Montgomery County Drug Lawyer

Drug Attorney in Montgomery County, MDUnder Title 5 of Maryland Criminal law, an individual can be found guilty of a variety of drug charges, ranging from minor to more serious. A Montgomery County drug lawyer can help with misdemeanor and felony drug charges. The statute Section 5-601 makes possessing, obtaining or attempting to possess or obtain a controlled dangerous substance unlawful. The subsection Section 5-601(a)(1) deals with other drugs. This means that you can be charged with a drug crime if you have:

  • Marijuana
  • Cocaine
  • Morphine or opium
  • Lysergic acid diethylamide
  • Phencyclidine
  • Methaqualone
  • Fentanyl

Types of Drug Charges in Montgomery County

Law enforcement in Montgomery County typically measure the severity of  drug offenses by the amount of the substance in your possession. If you are accused of possessing a large quantity of drugs, police will assume that it was not for personal use, but to sell or distribute. You can be charged with a drug crime under Section 5-602 for manufacturing, distributing, dispensing or possessing a controlled substance.

Under this law, it is illegal to dispense or distribute a controlled substance. It is also unlawful to possess a controlled dangerous substance in large quantities with the intent to dispense or distribute.

There are other drug charges such as crimes involving possessing controlled dangerous substances and paraphernalia (subtitle 6) and prescription drugs.

If you have been charged with a drug crime, it is important to schedule an initial consultation with an experienced Montgomery County drug lawyer.

Penalties for Drug Convictions in Montgomery County

Charges range from misdemeanors to felonies depending on the amount of the drugs you possess. Challenging the amount of drugs you have in your possession will be your attorney’s priority. A marijuana conviction of possessing less than 10 grams is punishable by a civil citation and a fine of up to $500. If you are convicted of having more than 10 grams of marijuana, you face one year in jail. The fine doubles to $1,000.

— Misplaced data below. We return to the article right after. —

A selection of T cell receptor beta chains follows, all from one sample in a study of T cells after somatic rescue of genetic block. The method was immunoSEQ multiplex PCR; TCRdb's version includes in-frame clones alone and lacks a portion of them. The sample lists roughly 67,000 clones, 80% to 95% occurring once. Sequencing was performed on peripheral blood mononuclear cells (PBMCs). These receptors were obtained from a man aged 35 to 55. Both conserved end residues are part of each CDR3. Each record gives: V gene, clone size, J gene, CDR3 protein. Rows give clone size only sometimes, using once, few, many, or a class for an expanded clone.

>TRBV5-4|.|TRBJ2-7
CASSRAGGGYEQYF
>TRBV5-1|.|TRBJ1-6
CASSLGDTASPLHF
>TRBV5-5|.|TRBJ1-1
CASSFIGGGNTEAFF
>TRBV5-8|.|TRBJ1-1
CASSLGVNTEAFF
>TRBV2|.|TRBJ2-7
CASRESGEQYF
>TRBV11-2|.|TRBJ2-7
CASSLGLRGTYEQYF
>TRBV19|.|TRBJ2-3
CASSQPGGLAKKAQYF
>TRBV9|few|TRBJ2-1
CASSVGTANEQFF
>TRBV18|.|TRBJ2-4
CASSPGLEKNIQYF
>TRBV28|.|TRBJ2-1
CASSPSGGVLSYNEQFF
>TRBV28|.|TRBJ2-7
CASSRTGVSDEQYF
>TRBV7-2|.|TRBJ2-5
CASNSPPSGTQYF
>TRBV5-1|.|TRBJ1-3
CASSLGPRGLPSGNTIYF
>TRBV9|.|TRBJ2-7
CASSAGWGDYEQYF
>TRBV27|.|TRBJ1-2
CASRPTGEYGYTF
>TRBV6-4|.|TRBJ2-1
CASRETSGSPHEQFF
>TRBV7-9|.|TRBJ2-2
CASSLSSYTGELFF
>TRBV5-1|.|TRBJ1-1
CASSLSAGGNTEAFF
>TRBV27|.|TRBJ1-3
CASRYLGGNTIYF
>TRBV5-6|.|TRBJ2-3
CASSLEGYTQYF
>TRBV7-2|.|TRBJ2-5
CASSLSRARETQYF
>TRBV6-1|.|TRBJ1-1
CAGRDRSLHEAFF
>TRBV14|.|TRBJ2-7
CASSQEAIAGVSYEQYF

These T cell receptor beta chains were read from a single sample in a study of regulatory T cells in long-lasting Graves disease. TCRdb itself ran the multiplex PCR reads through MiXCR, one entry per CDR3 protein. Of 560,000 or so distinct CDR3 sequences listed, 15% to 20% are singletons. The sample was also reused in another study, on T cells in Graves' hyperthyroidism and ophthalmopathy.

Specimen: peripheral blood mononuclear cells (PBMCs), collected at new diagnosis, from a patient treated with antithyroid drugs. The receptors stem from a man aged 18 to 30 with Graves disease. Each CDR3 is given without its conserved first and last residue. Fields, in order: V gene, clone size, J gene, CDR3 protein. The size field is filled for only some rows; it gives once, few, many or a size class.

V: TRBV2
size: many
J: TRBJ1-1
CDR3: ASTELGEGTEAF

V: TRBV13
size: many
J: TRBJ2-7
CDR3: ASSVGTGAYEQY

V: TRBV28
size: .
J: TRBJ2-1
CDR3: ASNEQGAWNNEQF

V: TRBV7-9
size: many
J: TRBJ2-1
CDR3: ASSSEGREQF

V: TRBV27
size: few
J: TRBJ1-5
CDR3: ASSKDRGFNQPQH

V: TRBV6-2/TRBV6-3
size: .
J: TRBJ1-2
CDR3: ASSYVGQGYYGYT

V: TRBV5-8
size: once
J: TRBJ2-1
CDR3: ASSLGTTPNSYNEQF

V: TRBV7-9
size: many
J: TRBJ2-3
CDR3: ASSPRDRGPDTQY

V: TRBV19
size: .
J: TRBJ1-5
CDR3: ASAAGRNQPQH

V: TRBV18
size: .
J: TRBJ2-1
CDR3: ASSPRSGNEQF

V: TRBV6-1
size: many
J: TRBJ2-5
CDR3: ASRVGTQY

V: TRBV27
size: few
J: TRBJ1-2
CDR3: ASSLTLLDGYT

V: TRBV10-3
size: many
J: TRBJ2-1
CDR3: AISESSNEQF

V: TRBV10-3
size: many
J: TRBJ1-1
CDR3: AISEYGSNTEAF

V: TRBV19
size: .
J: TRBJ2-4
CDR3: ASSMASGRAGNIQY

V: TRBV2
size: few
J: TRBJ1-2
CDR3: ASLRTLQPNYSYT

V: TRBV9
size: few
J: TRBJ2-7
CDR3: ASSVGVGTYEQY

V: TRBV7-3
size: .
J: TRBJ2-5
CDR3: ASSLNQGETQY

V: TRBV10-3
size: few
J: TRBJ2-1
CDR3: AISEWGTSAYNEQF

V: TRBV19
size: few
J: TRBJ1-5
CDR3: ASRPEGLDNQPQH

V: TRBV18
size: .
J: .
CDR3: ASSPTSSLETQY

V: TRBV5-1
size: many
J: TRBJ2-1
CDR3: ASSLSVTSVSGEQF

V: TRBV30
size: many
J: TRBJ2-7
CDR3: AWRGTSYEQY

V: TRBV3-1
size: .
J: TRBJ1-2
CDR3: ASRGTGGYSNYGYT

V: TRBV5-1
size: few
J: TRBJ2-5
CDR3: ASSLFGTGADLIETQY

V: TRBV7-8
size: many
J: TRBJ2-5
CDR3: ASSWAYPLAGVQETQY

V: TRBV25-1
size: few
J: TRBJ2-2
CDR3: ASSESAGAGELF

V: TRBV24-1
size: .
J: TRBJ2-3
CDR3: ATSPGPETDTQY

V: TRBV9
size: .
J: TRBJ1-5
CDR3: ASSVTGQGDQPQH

The penalties for manufacturing and possessing with the intent to sell or distribute are categorized under Section 5-605 to 609 and section Section 5-612. The penalties depend on the drugs you’re convicted of possessing, manufacturing or selling:

  • 20 years in prison plus a $25,000 fine for Schedule I and II drugs.
  • 20 years in prison plus a $20,000 fine for PCP, LSD or fentanyl.
  • Five years in prison plus a $15,000 fine for any other controlled substance.

Drugs that are in Schedule I and II include narcotics such as:

  • Lysergic acid diethylamide.
  • 4-methylenedioxymethamphetamine (MDMA) better known as Ecstasy.

These penalties are imposed for those convicted of a first offense. If you are facing your second or subsequent offense, you face tougher penalties. You should contact a Montgomery County drug lawyer to discuss possible penalties and defenses.

Defenses to Drug Charges in Montgomery County

One or more common defenses may be used in your case. Your Montgomery County drug charges lawyer will investigate the charges, evidence and circumstances surround your arrest. Based on this information, he or she will devise a strategy. Consult a Montgomery County drug charges lawyer today.

You unwittingly possessed drugs

In this defense, you may actually have had drugs in your possession. However, your Montgomery County drug charges lawyer will show that you did not know you were in possession of the drugs. An example of this defense is if the police search your apartment or vehicle. They find drugs. You share the apartment or vehicle with a relative or spouse. Therefore, the drugs could belong to anyone.

There is lack of possession

This defense involves showing that the prosecutor can’t prove that you were the person possessing the drugs. For example, you were traveling in a vehicle with two or more people. The drugs were found in the vehicle, but not on you. Your Montgomery County drug charges lawyer will show that there is lack of possession to charge you with a crime.

Unlawful search and seizure

According to the U.S. Constitution, the Fourth Amendment guarantees the right to due process under the law. Illegal drugs found in plain view on your vehicle’s dashboard may be used as evidence against you. However, drugs found in a secret compartment in a vehicle by police can’t be used as evidence unless there is a proper search warrant or you gave permission.

Drug convictions can result in serious consequences and may remain on your criminal record. Speak with an experienced Montgomery County drug lawyer today for a free consultation.